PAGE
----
Several Canadian publications have recently written articles about Whatcom County’s flood hazard reduction programs. I understand why Canadians are interested in the topic of Nooksack River flooding given the recent devastating floods in many regions of lower British Columbia. Some of these articles have been well researched, but a few have included significant inaccuracies with regard to Whatcom County’s plans. I want to take this opportunity to address these misrepresentations.
First of all, Whatcom County does not and has no plans to “send” Nooksack floodwaters north to Canada. The Nooksack River naturally overflows its banks during high flow events near the town of Everson, and this water flows downhill through an old river valley north into the town of Sumas and across the border into Canada. This doesn’t happen during every flood, but it does happen during significant floods. Mother Nature and gravity have been sending water in this direction toward what used to be Lake Sumas for millennia. And communities on both sides of the border have been creating their land use plans for decades with this knowledge in mind.
This “flow split” between the main channel of the Nooksack River and the overflow channel going north was evaluated after the 1990 floods at length. Whatcom County’s current comprehensive flood plan, adopted in 1999, recommended maintaining the existing flow and evaluating a host of measures to reduce future flood damages. Since then, US and Canadian agencies have worked collaboratively to evaluate some of those mitigation measures through the Nooksack River International Task Force, which was established after the 1990 floods. We are now in the process of updating that plan, taking a fresh look at where flood waters go and how that is likely to be impacted by a changing climate.
Secondly, there has been talk about Whatcom County establishing a path to send floodwaters north to Canada. To be clear, Whatcom County is not constructing or creating any new flood channel. As part of the floodplain mapping process, the U.S. Federal Emergency Management Agency (FEMA) identifies a “floodway” which has a specific set of regulatory requirements. FEMA defines a “regulatory floodway” as the channel of a river or other watercourse and the adjacent land areas that must be reserved in order to discharge the base flood without cumulatively increasing the water surface elevation more than a designated height. This designated height is one foot for most communities, including Whatcom County.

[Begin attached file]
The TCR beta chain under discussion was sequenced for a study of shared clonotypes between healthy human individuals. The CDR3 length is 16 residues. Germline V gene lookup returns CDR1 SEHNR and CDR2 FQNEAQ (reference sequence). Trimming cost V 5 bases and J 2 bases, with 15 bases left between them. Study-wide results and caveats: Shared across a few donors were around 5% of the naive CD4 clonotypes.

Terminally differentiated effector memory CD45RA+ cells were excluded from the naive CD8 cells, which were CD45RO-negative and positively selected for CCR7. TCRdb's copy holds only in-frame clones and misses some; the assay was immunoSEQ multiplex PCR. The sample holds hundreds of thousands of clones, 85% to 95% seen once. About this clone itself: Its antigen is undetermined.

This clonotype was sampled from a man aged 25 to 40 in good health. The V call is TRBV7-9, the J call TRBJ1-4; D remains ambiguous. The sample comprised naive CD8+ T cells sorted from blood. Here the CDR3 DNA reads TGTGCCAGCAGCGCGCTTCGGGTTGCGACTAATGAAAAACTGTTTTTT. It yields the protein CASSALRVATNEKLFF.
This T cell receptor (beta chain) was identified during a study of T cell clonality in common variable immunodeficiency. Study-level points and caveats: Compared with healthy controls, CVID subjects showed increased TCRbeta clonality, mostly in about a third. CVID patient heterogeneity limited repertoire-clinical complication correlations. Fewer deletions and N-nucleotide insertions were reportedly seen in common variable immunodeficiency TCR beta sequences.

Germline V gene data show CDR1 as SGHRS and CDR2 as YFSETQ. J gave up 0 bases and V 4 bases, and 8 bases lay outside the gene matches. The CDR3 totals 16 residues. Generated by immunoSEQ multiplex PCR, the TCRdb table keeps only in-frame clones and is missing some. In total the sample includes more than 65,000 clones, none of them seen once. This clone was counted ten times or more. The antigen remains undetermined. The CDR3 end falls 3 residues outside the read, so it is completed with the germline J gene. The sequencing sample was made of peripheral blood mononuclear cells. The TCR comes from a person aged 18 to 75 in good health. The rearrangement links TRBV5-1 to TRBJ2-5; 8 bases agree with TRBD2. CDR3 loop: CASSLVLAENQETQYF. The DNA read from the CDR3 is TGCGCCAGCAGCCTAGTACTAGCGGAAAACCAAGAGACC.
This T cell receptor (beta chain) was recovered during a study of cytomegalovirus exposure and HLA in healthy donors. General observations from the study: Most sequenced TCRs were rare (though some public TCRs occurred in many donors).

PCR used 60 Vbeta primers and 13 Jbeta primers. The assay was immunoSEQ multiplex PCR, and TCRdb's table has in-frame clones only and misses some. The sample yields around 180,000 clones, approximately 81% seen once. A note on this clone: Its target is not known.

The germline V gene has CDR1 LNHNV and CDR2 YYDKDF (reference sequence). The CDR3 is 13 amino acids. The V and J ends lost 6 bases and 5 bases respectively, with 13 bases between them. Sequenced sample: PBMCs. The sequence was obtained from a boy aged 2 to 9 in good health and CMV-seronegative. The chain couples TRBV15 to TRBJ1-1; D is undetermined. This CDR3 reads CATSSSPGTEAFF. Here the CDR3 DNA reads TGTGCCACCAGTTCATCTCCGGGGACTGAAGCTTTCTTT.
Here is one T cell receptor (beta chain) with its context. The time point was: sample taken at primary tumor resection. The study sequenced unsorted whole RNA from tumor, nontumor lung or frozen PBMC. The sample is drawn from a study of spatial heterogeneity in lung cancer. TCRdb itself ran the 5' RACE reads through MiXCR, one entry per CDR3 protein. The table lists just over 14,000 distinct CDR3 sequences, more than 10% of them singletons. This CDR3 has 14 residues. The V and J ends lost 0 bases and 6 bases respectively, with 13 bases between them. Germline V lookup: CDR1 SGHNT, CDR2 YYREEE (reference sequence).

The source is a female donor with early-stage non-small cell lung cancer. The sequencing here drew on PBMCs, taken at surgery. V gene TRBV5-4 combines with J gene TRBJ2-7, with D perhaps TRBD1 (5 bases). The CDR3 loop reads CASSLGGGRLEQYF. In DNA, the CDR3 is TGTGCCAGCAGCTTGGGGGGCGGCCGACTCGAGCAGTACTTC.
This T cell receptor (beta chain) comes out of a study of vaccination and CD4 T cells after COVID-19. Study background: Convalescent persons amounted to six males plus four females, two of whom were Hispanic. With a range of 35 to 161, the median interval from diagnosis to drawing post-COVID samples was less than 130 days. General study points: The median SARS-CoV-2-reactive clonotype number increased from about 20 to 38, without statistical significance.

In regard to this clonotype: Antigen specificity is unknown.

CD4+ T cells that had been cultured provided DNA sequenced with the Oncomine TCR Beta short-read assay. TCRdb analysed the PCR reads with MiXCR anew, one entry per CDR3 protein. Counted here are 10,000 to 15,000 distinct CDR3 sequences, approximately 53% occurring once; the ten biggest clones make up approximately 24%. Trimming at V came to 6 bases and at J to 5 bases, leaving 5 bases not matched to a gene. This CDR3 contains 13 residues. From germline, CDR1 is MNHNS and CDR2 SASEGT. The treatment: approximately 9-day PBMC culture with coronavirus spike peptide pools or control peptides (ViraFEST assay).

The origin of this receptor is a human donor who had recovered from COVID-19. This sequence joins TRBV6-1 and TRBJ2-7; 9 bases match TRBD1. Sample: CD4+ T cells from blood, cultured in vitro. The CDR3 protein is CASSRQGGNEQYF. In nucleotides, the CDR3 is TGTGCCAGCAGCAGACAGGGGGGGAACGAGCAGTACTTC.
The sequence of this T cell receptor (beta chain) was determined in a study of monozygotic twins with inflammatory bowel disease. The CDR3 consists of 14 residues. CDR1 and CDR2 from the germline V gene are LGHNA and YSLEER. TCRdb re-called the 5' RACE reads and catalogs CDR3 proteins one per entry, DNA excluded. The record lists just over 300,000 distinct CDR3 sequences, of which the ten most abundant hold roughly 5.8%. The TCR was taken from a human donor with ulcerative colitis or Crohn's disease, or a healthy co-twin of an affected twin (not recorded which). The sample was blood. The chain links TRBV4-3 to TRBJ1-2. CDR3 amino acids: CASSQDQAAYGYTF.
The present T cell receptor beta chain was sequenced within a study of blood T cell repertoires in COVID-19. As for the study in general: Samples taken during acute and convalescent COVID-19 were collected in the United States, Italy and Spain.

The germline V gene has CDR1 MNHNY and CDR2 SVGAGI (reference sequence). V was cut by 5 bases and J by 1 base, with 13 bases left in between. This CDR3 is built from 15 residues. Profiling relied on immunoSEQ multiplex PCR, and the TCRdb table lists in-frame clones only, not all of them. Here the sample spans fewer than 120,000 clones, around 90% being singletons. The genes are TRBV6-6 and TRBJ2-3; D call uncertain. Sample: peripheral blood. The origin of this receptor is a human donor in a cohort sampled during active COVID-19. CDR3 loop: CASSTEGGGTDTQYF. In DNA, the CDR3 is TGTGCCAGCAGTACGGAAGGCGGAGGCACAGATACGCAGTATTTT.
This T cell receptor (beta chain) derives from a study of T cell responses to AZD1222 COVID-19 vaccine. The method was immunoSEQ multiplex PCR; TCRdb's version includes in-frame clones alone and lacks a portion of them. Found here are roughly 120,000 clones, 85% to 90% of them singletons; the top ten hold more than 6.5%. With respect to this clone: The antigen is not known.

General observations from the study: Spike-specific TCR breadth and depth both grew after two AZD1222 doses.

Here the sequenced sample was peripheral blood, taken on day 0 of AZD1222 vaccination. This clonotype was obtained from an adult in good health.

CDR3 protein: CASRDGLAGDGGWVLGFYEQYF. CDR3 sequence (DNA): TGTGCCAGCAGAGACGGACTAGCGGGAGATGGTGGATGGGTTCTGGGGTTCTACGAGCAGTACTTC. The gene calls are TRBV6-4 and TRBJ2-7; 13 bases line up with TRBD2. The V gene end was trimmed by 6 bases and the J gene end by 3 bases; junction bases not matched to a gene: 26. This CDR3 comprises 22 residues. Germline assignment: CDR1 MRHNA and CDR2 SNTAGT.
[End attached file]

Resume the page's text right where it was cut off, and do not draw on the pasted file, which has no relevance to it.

FEMA is currently in a multi-year process to update its flood maps for the Nooksack River. The current maps are based on work done in the late 1970s. FEMA used computer modeling to delineate a draft updated flood map that identifies where the majority of the Nooksack River water is projected to flow during significant floods. This draft flood map is based on existing topography and peak flows for a 100-year flood. The technical work for the draft mapping has been completed, but it is still a draft because FEMA is working to address input received from communities that will be impacted by the new maps. The devastating floods of November 2021 were modeled pretty well in the new draft map created by FEMA.
At a recent citizens advisory committee meeting, community members discussed expanding a program to acquire homes located in designated floodways and other frequently flooded areas. Buyout programs like this reduce future risk. They don’t change the direction water flows; they simply take people and homes out of harm’s way. We are trying to provide a buyout option for people in Whatcom County who live in the highest risk areas and who sustained the most damage, so these people can recover and live in a safer place. We are not just targeting areas between Everson and Sumas for this, we are considering numerous high-risk homes that meet the criteria, many of which are along the Nooksack River downstream of Everson. Whatcom County has implemented buyout programs of various sizes for many years, and we are trying to bolster the program to help people recover as quickly as possible. This isn’t the only solution, but it is one thing we can do to help the most vulnerable residents.
The numerous studies of the Nooksack River over the course of many decades have made one thing clear: there are no simple or easy solutions. Every attempt to change the conditions or direction of where floodwaters go directly impacts someone else. To be specific, any measures taken to reduce the natural overflow near Everson will have significant impacts on the people downstream. That does not mean that we should just let certain people take the brunt of the flood impacts, so that others avoid impacts. It means that solutions must be carefully studied and balanced so that we do our best to reduce the overall impacts on people living both upstream and downstream, or north or south of the border. An action that transfers risk without fully mitigating the increased risk is not a solution to the problem.
Whatcom County remains committed to working with our local, state, federal, and tribal partners to maintain an open dialogue and cross-border communication with our Canadian counterparts. We welcome the opportunity to strengthen dialogue on this topic through the Nooksack River International Task Force, and we will continue the important work of engaging all stakeholders through our existing flood planning processes. There is no single solution that will magically fix this problem. It’s only when all stakeholders work together that meaningful and comprehensive change can happen.
Whatcom County Executive